Sculpt a Baby Orangutan Face with Paper Mache

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This easy baby orangutan portrait was inspired by one of the first projects I created for this site – a mamma orangutan face made with paper mache.

That old post is still one of the most popular projects, too, because it’s easy enough for kids.

This baby orangutan is made almost the same way as the one in the original post, but I was able to make him faster because I made two major changes:

  • I used foil and hot glue instead of crumpled paper and masking tape. The only reason that it’s faster is because it takes time to pull the masking tape off the roll. If you’re making this baby ‘rang with kids, use crumpled paper instead of foil so nobody gets burned by the glue gun. I’ve made  hundreds of sculptures with crumpled paper, so I know it works just fine.
  • I used a fringe of heavy brown paper for the hair, instead of a new cotton mop dyed orange. I didn’t have a new cotton mop, and I didn’t have any orange dye. The paper is much less expensive, and easier (but the mop ‘do looks nice on the mamma orangutan).

Be sure to watch the video for the full instructions, but if you’re in a hurry, here’s some highlights:

Step 1 – Draw the outlines of a baby orangutan face

Draw the outlines of the baby orangutan

Find a piece of cardboard that’s at least as big as you want your baby orangutan to be when it’s finished. Do a Google image search for baby orangutan photos, and draw the outlines of your favorite baby ‘rang.

The face of an orangutan has really simple shapes. It’s a large oval, with a round ball at the bottom. The ball is the baby’s muzzle, and it’s slightly pointed at the top, where the nose will be.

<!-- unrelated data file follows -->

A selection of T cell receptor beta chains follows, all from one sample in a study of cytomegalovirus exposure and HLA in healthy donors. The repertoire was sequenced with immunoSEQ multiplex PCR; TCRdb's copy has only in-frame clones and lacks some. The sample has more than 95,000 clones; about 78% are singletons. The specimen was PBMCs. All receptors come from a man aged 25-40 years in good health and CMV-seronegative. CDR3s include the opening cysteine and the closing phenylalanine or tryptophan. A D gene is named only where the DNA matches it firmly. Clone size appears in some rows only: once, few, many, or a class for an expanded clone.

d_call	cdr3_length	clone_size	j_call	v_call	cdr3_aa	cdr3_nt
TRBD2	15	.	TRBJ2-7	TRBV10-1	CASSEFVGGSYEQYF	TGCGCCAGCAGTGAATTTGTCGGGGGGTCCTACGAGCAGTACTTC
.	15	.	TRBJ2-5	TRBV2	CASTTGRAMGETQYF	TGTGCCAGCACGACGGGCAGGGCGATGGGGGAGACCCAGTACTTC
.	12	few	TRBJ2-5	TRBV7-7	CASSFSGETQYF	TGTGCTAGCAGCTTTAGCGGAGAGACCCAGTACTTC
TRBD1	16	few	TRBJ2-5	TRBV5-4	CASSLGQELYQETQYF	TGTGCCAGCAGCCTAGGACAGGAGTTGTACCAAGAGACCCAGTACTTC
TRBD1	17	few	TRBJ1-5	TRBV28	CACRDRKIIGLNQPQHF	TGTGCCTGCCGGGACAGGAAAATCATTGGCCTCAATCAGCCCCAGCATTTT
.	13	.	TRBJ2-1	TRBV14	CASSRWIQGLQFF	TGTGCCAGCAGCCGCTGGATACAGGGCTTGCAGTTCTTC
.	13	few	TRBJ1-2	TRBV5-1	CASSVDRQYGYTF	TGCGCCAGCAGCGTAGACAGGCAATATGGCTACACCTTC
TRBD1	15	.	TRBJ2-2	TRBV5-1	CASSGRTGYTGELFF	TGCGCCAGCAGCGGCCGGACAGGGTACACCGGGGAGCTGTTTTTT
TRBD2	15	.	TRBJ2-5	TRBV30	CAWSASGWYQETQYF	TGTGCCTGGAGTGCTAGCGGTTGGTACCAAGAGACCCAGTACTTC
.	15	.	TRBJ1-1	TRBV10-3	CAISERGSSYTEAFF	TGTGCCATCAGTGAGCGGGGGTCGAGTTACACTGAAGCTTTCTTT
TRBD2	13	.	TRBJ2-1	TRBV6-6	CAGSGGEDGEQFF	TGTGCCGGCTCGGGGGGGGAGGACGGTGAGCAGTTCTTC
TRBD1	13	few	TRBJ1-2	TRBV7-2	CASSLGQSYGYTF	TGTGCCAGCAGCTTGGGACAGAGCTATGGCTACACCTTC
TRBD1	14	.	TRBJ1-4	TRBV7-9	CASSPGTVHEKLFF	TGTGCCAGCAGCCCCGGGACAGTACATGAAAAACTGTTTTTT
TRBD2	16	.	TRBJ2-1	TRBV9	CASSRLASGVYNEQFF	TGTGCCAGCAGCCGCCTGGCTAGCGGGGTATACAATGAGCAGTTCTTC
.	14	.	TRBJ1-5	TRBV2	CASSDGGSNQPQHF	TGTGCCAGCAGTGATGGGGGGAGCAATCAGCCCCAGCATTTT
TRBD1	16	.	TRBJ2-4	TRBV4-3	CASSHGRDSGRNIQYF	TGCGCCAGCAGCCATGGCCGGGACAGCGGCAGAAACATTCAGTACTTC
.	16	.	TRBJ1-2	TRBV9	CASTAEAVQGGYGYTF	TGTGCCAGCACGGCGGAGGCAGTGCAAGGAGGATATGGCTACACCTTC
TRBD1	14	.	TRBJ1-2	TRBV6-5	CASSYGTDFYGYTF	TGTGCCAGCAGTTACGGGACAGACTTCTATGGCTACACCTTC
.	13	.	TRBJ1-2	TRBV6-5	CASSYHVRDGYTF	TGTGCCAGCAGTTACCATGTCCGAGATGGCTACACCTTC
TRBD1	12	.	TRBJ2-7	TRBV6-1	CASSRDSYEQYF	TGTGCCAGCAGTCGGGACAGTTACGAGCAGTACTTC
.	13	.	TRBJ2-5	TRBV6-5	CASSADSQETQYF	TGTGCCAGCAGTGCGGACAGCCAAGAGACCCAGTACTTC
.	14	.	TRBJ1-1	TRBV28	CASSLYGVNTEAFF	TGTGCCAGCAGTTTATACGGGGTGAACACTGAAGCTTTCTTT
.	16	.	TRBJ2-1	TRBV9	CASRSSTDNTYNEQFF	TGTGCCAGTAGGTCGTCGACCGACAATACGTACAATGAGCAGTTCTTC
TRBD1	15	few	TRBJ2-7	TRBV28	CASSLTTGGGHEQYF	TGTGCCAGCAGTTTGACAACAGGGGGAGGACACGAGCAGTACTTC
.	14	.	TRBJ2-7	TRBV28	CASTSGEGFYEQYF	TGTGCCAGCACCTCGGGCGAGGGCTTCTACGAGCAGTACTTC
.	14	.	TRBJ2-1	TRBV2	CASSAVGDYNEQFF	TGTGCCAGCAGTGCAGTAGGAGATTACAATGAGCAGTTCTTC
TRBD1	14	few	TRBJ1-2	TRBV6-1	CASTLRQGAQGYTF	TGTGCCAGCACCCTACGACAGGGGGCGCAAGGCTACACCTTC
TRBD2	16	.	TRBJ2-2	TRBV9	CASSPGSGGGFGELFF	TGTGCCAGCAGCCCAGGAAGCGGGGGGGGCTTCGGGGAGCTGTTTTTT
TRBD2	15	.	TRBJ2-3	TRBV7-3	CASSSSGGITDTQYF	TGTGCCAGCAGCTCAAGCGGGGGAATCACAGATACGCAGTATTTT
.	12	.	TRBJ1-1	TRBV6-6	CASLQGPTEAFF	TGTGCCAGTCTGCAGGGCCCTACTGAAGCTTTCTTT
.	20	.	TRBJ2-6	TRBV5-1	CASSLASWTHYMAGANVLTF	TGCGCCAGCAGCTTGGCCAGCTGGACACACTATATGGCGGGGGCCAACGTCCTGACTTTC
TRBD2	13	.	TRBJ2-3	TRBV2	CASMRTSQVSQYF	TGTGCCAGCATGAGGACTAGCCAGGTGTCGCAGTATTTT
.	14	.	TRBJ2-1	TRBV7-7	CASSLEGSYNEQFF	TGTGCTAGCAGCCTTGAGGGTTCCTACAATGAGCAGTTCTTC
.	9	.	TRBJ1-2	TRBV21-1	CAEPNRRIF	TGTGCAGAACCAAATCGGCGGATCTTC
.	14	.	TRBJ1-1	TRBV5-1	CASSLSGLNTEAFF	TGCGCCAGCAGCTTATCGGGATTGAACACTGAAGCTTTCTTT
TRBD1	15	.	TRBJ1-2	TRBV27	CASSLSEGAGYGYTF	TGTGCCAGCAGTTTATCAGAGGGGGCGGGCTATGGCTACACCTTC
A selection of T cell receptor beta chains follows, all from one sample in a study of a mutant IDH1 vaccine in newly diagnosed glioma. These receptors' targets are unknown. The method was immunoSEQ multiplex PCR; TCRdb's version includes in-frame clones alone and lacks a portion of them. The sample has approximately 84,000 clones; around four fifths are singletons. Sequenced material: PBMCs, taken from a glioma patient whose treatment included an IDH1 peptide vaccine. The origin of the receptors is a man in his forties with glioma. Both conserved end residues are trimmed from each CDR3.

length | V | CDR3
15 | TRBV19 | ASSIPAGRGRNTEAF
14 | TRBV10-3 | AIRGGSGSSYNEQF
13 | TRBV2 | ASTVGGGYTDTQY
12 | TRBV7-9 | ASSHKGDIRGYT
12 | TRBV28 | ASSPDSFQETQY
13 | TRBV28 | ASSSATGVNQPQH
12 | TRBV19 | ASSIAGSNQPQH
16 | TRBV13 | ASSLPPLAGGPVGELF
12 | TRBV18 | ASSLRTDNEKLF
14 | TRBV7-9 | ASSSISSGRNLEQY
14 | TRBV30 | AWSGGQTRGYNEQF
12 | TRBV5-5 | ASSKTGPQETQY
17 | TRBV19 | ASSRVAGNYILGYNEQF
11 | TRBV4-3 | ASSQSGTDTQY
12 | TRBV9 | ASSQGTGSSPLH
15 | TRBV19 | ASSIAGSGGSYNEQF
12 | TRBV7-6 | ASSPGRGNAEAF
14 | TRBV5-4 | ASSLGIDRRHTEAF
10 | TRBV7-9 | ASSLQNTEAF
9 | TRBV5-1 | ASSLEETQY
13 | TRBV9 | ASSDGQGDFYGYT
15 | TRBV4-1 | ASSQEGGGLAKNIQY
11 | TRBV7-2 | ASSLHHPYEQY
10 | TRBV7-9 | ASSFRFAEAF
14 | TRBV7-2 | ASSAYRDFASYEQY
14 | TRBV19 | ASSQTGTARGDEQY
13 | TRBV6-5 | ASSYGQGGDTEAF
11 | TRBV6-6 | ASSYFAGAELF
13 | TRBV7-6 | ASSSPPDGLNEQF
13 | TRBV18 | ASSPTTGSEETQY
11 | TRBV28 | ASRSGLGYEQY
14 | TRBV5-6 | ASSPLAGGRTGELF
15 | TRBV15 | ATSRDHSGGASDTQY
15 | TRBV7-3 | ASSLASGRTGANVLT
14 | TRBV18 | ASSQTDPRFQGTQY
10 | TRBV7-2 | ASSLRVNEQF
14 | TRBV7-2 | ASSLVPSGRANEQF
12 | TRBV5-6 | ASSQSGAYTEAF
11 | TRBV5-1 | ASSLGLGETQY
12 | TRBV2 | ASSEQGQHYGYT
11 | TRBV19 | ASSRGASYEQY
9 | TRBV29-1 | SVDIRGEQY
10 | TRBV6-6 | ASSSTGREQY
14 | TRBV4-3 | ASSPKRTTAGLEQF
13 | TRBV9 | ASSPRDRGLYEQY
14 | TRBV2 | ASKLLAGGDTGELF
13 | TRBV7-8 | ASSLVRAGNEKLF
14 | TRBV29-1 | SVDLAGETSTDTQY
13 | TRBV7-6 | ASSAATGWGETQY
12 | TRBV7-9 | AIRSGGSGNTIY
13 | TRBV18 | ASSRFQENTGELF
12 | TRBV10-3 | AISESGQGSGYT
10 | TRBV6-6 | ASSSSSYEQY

Draw the eyes so you’ll know where to put them when you start sculpting. And remember to add ears (I forgot to do that, and had to add them later.)

You can make as many changes and scribbles on the drawings as you need to, because it will be completely hidden when the baby orangutan is finished. You can see that I didn’t like the mouth I drew on first, so I just drew another one.

When you’re happy with your drawing, cut it out.

Step 2 – Add the eyes

Add eyes to the paper mache orangutan

I made the eyes with 1″ Styrofoam balls. You could also make the eyes with crumpled foil, or with crumpled paper and masking tape like I did when I made the mamma orangutan.

Use hot glue or tape to attach the balls to the drawing.

Step 3 – Start adding crumpled foil or paper to create the rounded shapes

Add foil or paper to your baby orangutan drawing.

Start adding crumpled foil with hot glue to create the rounded shapes of your baby orangutan. Or use crumpled paper and masking tape.

The forehead and cheeks are about the same height as the Styrofoam balls. There’s a ring of bone all around the eyes that’s thicker. The muzzle is the thickest part, and will stick out the most.

Be sure to build the muzzle in two pieces so you have a upper and lower lip. It’s best to watch the video to see how this is done, or look at your favorite baby orangutan photo and copy the shapes you see.

Step 4 – Cover the foil or paper with masking tape

Cover the baby orangutan with masking tape

Use masking tape to cover the foil or paper. This makes the paper mache stick better, and it also makes it easier to see the shapes. As you’ll see in the video I changed a few of the shapes on my baby orangutan after adding the tape.

Then get out a plastic bag to put on the table so your paper mache won’t stick to it.

Step 5 – Add one layer of paper strips and paste

Add one layer of paper mache to your orangutan

You only need one layer of paper mache (although I added another one, which you’ll see below). I used torn newspaper and raw flour and water paste. You can find the recipe here.

I also have a video that shows you 5 easy tips for smooth paper mache.

Step 6 – Add one layer of torn paper towels (optional)

Add second layer of paper mache

I added one more layer, using torn strips from a paper towel. I thought the bumps on the towel would make an interesting texture, and I wanted the soft paper for the wrinkles under the eyes and for the eyelids.